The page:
The recall is the ratio of the number of correctly predicted positives to actual positives.

In the above-mentioned case, there were 2 terrorists and our model predicted only 1 to be the terrorist.

Hence recall will be 1/2 = 0.5 or 50%.

Now let’s check precision!

Precision is the ratio of correctly predicted positives to total predicted positives. As the model has predicted a total of 9 people as terrorists but only 1 out of these was an actual terrorist.

So precision will be 1/9 =0.1111 or 11.11%.

As you can observe, we have used three different metrics to evaluate the model. **But question is, which metrics we should choose to evaluate the model? **Which one will tell us the correct score?

### How to select appropriate evaluation metrics

Now, Let’s check the intuition behind the use case.

Let’s consider that we are going to examine the people who will be predicted ‘Terrorists’ by our model. In the above example, the model predicted a total of 9 people as ‘Terrorists’. But out of those, only 1 was actually the terrorist. It means that we have troubled other 8 people for no reason. This happened because the model had **very low precision**.

But at the same time, our model has correctly predicted only 1 terrorist out of 2 terrorists. It means that we could only catch one terrorist. This happened because the **recall value was low**.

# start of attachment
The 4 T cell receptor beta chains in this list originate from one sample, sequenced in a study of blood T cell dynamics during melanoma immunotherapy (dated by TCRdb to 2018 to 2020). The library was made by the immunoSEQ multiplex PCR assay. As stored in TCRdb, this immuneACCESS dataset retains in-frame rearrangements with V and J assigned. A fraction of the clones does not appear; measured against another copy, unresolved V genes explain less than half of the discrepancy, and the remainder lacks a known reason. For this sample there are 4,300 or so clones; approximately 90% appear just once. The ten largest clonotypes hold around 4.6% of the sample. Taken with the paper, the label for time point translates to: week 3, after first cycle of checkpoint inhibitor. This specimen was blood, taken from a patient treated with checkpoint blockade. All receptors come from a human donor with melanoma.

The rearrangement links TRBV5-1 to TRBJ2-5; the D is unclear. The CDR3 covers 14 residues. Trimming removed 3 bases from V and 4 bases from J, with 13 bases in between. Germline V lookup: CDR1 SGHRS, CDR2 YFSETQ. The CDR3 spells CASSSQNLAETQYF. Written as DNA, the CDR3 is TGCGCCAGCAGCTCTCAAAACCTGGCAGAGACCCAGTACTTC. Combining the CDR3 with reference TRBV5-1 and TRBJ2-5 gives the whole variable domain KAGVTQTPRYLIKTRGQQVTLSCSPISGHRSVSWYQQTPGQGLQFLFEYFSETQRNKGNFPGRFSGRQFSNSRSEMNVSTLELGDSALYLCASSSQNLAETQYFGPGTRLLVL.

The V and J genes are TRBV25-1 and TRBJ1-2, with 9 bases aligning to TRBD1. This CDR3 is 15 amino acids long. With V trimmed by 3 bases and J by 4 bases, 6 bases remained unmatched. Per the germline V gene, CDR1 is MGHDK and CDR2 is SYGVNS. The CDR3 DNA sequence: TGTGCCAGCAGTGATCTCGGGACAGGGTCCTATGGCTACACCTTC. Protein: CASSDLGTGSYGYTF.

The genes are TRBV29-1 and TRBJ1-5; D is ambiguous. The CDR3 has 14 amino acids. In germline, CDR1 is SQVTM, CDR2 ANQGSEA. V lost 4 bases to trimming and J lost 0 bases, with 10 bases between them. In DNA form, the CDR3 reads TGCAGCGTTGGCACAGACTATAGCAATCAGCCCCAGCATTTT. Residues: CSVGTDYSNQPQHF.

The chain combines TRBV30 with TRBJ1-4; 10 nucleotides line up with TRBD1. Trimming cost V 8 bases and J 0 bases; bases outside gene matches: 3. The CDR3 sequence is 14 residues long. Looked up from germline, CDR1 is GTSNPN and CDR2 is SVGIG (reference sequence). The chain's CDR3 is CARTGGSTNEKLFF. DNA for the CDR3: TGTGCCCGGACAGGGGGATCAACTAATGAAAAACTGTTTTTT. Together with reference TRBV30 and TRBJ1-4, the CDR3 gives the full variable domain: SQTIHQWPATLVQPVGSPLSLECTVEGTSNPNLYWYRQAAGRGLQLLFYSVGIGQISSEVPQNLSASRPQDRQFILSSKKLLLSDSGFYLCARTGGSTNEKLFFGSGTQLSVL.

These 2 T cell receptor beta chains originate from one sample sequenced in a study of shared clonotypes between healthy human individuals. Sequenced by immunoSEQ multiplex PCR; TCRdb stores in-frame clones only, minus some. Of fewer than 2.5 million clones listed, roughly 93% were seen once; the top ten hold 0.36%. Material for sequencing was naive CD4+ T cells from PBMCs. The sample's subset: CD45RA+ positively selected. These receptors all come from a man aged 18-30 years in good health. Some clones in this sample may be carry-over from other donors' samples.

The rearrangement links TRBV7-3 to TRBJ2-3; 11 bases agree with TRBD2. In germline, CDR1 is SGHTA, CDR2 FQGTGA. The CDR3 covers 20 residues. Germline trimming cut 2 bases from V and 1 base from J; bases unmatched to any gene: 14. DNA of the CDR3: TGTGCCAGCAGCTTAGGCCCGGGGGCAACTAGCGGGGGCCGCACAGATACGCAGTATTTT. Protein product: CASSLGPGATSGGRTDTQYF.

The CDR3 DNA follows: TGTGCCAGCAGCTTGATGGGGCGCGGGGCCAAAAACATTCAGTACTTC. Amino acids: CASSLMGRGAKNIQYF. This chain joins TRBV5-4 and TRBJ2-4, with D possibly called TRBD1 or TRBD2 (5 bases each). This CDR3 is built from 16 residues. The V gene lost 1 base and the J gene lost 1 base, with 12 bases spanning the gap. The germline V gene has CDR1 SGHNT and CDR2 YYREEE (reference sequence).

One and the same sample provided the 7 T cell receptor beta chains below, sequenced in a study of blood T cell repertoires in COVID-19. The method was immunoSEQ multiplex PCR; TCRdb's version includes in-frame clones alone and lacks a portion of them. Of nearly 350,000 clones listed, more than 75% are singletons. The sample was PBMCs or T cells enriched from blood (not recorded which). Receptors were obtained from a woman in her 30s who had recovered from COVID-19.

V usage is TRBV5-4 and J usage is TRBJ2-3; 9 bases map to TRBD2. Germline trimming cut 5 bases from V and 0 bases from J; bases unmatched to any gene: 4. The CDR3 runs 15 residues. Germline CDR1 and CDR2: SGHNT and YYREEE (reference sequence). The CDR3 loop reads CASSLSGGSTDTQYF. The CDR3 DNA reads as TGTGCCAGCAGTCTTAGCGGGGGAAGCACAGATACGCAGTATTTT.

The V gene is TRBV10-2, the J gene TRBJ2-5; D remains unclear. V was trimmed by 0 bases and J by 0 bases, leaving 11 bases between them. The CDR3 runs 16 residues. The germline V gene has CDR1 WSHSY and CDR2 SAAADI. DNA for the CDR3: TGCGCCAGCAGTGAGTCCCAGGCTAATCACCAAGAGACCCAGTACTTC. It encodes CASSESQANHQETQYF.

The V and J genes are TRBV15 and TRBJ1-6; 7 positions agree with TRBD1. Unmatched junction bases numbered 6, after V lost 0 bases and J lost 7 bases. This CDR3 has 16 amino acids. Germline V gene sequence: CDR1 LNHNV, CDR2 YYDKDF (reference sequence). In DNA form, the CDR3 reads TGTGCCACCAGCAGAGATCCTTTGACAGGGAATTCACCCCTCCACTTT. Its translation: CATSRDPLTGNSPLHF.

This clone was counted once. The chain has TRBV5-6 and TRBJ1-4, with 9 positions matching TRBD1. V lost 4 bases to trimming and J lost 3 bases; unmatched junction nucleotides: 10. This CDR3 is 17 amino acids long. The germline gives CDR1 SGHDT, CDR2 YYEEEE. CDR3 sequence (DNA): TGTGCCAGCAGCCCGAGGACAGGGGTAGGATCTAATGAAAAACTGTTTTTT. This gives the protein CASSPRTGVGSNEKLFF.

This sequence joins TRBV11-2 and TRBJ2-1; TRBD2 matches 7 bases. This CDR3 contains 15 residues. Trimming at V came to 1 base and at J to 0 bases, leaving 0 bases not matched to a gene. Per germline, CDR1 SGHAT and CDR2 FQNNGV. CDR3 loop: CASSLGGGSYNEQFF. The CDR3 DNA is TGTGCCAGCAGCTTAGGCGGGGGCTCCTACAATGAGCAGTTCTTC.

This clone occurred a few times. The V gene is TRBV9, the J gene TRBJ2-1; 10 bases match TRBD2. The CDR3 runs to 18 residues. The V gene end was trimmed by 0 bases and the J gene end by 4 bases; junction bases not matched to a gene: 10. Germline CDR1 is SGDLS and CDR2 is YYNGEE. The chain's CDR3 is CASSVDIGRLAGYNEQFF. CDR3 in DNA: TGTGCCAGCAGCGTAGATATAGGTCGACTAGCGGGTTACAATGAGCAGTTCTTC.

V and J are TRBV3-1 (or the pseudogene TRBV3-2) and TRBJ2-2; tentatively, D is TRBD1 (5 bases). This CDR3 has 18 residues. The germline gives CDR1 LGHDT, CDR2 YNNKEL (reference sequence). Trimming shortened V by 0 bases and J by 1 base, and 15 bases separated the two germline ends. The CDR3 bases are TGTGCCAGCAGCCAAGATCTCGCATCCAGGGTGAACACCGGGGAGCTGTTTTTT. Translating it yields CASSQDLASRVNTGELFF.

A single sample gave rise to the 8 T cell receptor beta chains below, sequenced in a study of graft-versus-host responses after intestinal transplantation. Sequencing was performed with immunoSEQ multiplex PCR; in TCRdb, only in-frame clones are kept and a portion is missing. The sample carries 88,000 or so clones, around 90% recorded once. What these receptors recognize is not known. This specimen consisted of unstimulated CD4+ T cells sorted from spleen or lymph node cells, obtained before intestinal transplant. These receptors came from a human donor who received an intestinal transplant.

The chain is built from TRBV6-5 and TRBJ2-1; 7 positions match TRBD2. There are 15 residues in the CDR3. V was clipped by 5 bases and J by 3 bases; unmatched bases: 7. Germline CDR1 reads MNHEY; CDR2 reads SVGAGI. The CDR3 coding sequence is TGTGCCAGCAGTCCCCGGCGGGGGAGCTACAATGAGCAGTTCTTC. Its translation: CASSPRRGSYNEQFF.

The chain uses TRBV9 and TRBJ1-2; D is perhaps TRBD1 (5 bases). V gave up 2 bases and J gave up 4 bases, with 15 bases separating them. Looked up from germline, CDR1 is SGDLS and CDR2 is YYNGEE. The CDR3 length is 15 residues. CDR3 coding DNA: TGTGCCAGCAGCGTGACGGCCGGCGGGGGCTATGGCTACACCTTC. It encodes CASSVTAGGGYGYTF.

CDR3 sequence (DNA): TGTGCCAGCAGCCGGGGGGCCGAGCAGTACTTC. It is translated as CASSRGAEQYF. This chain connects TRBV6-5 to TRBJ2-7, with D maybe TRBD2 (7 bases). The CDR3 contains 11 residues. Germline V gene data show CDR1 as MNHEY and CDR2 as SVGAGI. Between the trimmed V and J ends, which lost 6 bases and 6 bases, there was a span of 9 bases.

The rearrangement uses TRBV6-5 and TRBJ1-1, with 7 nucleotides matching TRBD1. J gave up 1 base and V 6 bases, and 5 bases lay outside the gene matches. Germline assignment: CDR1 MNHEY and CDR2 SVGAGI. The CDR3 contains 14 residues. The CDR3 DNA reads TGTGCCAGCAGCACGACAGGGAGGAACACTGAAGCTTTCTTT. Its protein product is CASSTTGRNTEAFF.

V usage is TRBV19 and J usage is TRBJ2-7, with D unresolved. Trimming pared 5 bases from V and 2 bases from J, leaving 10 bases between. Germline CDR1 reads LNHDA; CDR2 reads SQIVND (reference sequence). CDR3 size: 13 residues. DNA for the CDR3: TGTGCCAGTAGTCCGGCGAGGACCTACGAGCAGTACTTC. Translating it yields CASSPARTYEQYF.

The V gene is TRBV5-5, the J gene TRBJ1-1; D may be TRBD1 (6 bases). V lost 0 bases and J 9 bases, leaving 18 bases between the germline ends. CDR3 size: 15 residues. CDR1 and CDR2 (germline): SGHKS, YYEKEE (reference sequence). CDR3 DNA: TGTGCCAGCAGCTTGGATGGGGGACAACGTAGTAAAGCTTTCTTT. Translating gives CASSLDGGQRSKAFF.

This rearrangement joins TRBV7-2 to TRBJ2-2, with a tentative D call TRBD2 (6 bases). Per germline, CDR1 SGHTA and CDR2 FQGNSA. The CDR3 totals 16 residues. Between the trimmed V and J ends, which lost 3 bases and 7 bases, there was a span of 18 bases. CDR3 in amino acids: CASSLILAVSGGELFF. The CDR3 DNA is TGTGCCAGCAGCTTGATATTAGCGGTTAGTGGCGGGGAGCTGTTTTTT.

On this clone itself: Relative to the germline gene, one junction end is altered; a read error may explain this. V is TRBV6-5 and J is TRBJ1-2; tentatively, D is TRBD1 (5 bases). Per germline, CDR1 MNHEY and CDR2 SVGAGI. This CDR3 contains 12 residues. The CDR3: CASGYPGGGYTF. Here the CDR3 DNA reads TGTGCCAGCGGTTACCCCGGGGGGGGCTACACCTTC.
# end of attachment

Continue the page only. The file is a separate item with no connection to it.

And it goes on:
But if you would have looked at accuracy, it is 91%.

If you would like to go with accuracy as an evaluation matrix, you will be fooled definitely looking at this lucrative number. But in the real scenario, we were troubling 8 people for no reason, and at the same time, we were letting go of one terrorist.

Let’s consider that we have changed our model parameters to correctly predict both terrorists. we built the model strictly so that our model starts predicting more people as terrorists. By this, we would be able to detect both terrorists but due to this, we are troubling more people who are not terrorists.